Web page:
Many people worry that they will have trouble finding adequate cat or dog food that is safe, especially if their pet had gotten used to one of the brand name products that have been recalled. Unfortunately, they really have no choice but to stray from their normal food, but this doesn’t necessarily have to be detrimental for the animal. At first thought, it may seem as though your pet will be at some sort of loss over this, but perhaps you should look at this as an opportunity. This may be the perfect chance for you and your animal to discover a new brand of food that works even better for them. Yes, there are a huge amount of brands that have been called unsafe, but there also are still a great deal of pet food types on the market that are okay. Below are just a few examples and where you can buy them:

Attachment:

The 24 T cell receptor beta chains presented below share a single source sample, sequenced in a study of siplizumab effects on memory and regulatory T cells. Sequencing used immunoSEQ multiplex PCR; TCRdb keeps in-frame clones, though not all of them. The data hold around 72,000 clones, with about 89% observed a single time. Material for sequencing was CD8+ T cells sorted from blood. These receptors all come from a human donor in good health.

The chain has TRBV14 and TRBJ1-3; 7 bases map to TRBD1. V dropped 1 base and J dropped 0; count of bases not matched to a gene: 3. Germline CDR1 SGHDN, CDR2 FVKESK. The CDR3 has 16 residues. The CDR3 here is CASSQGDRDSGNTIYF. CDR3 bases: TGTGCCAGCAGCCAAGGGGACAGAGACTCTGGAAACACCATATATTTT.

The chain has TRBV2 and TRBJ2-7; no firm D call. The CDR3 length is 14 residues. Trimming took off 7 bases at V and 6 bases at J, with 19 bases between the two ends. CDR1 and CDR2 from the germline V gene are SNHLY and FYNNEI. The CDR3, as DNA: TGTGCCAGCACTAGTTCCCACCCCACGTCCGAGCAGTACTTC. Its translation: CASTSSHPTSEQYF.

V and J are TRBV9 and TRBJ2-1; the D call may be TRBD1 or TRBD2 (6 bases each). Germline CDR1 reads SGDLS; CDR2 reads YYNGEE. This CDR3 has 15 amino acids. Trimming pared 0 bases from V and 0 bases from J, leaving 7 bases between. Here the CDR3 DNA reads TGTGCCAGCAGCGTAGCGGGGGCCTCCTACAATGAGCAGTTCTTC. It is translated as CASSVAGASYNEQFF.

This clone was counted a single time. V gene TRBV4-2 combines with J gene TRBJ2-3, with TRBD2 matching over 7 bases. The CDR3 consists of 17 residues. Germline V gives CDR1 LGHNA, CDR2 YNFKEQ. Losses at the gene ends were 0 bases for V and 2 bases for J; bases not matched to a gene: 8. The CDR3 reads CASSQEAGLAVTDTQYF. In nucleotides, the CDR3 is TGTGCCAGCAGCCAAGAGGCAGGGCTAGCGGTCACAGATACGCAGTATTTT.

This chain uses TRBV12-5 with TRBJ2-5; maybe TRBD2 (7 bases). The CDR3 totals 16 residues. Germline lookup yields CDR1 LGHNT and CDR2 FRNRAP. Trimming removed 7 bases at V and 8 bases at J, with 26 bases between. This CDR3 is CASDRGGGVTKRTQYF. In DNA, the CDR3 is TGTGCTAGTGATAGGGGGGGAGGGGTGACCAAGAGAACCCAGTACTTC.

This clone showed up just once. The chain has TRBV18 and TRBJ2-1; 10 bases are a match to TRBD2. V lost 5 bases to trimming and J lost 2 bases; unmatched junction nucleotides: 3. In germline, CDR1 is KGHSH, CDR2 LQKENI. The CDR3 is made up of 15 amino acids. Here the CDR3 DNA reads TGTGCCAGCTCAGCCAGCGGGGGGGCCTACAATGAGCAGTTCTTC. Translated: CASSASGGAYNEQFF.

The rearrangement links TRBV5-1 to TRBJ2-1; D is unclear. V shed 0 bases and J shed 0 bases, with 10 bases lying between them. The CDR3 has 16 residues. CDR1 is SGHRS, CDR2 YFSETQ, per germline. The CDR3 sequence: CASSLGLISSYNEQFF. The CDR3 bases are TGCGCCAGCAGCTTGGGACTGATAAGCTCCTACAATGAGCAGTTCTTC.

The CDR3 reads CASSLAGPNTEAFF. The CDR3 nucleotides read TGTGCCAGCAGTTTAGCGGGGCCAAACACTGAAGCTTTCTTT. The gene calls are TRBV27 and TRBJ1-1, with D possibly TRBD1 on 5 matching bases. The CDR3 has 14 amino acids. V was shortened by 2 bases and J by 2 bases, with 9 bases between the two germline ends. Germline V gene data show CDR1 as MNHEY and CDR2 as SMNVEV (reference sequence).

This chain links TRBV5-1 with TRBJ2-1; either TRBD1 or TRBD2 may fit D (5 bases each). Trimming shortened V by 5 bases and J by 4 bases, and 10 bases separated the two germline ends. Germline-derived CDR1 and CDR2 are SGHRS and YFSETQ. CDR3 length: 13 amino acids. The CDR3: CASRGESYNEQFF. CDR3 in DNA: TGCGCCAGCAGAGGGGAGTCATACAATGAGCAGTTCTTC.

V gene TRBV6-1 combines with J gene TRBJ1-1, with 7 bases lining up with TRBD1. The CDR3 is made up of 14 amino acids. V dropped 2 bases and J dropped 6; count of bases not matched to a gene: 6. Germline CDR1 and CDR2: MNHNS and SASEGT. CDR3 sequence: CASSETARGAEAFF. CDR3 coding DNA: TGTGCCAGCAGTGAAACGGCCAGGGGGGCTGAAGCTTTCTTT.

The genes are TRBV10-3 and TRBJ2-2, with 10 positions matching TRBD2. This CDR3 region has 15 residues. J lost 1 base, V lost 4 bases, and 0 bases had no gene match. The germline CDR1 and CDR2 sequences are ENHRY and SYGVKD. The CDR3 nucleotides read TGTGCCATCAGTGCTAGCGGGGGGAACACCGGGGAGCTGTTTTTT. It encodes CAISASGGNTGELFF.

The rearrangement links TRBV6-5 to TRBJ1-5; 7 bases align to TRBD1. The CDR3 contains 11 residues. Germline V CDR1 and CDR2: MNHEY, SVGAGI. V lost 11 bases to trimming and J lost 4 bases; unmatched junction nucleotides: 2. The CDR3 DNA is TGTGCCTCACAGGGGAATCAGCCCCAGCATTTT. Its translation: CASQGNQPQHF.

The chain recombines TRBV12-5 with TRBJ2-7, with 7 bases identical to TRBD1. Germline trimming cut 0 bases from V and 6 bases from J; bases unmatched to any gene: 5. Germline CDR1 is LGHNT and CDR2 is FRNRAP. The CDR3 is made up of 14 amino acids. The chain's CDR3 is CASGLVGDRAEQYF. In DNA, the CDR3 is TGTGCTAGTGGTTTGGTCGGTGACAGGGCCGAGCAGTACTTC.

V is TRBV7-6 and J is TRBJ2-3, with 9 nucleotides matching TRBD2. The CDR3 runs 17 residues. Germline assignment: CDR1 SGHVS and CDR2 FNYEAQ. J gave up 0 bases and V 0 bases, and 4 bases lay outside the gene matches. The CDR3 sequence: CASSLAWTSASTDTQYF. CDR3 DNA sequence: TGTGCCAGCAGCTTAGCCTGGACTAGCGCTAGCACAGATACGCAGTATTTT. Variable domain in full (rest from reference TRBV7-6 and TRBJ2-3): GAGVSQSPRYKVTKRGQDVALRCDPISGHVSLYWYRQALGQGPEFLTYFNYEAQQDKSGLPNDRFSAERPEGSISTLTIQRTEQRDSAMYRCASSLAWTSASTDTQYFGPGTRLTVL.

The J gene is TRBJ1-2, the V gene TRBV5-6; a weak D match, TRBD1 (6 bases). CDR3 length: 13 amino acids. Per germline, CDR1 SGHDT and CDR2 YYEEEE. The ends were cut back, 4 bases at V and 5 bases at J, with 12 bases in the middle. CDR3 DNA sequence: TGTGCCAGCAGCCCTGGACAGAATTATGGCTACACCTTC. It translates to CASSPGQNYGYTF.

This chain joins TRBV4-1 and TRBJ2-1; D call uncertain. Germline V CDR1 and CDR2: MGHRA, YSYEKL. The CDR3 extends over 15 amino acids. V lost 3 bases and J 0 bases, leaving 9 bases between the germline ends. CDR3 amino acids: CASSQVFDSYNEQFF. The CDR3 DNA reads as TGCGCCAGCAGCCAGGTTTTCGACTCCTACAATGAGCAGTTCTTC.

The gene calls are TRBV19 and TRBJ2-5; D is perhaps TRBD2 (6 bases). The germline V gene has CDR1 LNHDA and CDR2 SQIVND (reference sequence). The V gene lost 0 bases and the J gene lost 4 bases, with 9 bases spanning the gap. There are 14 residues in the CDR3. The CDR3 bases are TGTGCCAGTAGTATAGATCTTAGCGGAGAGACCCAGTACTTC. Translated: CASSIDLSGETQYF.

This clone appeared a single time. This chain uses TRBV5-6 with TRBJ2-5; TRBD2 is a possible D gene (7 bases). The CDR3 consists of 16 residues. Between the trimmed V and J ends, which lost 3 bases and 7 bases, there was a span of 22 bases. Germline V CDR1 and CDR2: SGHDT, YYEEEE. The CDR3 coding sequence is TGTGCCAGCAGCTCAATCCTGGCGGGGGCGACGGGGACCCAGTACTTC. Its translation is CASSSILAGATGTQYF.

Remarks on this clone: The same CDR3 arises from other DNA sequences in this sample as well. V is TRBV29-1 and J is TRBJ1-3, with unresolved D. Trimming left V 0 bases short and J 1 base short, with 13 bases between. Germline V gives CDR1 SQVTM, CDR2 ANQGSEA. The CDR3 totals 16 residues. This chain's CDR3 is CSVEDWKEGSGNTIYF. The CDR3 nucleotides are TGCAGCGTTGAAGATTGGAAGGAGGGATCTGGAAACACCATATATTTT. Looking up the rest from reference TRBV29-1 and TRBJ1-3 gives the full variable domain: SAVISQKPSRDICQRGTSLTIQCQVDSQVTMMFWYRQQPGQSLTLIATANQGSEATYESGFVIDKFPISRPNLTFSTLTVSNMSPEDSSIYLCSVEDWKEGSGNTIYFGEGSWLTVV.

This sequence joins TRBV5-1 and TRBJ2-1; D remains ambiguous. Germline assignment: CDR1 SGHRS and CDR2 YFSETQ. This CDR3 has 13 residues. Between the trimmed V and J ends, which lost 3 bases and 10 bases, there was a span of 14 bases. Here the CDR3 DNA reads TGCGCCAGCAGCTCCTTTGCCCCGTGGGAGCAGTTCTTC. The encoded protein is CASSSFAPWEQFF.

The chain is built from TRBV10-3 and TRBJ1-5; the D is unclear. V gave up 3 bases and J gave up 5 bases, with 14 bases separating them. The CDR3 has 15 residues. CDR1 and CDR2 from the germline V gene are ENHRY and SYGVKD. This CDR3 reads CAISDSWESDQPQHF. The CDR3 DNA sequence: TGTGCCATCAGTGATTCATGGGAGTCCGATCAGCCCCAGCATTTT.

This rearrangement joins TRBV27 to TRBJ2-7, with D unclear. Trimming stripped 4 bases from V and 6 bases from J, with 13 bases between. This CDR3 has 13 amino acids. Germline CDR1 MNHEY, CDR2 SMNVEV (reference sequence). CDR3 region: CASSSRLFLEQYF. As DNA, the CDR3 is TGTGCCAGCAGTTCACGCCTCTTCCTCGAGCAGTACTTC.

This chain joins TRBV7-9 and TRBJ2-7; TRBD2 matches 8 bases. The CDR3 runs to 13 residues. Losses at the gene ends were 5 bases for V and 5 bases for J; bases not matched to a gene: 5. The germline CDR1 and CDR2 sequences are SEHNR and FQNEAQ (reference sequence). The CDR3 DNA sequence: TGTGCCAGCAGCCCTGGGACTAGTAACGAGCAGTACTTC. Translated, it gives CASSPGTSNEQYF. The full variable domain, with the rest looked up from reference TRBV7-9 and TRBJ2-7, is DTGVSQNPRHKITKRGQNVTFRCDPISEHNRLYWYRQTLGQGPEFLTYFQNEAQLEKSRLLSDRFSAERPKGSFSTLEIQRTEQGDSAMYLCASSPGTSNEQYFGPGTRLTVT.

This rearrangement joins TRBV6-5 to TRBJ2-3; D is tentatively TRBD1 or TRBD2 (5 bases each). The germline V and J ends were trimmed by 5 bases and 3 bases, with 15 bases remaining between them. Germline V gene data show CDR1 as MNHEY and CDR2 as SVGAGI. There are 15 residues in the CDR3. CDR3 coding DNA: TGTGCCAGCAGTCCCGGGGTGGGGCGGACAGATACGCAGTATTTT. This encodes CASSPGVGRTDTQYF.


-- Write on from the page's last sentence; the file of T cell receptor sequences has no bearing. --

Blue Buffalo brand: PetSmart or PetSmart Online.
Mars Petcare: http://www.mars.com
The GoodLife Recipe
Animal Food Services-http://www.animalfood.com/ 1-800-743-0322
Diamond Pet Food– http://www.diamondpet.com 1-866-895-2708
Holistic Blend – http://www.holisticblend.com 1-800-954-1117
Newman’s Own Organics– http://www.newmansownorganics.com
Old Mother Hubbard– www.omhpet.com/wellness 1-800-225-0904
The FDA requests that any incidents of death or illness to pets in connection with this pet food crisis be reported immediately to your official state FDA representatives. A list of contact phone numbers according to state can be obtained by going to the following link: http://www.fda.gov/opacom/backgrounders/complain.html